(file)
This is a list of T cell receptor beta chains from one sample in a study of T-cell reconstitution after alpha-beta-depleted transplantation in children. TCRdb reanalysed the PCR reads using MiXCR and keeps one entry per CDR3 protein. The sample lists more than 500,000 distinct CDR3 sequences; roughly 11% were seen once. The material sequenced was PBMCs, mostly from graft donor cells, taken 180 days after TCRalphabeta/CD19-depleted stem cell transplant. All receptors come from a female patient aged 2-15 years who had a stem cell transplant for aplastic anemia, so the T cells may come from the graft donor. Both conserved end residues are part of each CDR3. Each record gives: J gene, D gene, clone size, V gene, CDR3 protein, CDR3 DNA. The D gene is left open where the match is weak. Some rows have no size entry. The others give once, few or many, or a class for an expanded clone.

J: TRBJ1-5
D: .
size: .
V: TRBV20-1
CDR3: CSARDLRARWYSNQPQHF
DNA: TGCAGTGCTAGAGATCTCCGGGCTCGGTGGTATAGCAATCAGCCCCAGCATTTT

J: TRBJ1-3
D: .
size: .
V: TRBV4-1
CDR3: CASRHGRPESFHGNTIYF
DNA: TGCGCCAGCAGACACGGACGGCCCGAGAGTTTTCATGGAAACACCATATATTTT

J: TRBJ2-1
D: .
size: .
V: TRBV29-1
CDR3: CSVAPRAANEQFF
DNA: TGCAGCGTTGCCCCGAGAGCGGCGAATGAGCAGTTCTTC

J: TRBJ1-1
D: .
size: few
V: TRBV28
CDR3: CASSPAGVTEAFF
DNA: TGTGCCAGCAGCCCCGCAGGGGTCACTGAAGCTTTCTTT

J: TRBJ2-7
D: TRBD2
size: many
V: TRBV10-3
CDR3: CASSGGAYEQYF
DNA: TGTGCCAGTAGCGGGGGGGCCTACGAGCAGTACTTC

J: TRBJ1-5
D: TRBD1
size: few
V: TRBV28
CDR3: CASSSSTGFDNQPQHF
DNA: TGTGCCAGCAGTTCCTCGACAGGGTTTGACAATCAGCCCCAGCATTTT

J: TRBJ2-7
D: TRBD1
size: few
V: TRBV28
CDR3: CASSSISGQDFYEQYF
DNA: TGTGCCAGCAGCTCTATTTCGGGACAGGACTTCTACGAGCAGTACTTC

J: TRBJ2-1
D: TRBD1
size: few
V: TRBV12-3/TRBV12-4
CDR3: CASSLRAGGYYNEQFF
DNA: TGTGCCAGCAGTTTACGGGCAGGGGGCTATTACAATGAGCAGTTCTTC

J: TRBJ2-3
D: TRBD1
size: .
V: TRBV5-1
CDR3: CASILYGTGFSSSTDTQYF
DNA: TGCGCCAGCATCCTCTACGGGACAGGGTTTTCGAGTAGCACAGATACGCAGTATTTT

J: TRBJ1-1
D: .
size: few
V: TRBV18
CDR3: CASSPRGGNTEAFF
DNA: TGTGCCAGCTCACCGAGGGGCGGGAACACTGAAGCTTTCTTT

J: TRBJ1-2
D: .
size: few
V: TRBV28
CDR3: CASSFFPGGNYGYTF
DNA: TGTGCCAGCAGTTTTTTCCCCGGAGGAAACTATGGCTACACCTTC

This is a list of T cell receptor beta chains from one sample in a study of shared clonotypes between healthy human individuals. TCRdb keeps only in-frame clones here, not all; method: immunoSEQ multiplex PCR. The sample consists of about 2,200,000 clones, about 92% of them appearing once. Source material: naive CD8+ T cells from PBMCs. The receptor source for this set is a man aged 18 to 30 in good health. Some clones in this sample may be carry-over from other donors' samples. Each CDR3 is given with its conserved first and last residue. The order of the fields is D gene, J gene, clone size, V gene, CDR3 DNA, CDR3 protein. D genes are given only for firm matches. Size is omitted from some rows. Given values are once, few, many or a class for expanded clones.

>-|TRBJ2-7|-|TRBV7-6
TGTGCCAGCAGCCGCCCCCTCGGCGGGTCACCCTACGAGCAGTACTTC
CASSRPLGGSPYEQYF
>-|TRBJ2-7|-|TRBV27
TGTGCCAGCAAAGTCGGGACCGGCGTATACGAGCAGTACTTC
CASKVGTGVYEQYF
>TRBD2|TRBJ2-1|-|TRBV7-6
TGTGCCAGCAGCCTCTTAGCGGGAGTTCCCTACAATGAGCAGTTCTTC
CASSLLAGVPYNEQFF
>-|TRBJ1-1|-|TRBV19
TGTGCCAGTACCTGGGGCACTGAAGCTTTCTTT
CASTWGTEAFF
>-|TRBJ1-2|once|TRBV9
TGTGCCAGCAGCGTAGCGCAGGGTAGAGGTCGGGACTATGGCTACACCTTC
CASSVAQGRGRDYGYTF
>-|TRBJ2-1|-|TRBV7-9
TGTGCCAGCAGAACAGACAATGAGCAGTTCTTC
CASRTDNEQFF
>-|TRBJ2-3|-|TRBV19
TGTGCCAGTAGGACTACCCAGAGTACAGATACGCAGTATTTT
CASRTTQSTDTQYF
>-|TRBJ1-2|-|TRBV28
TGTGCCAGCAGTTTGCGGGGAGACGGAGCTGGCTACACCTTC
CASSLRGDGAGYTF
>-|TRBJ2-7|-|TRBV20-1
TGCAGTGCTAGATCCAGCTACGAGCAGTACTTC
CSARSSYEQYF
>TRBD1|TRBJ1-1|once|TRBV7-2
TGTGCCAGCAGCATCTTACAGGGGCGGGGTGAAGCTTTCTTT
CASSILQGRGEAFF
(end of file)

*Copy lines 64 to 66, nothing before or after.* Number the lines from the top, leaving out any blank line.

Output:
size: few
V: TRBV28
CDR3: CASSFFPGGNYGYTF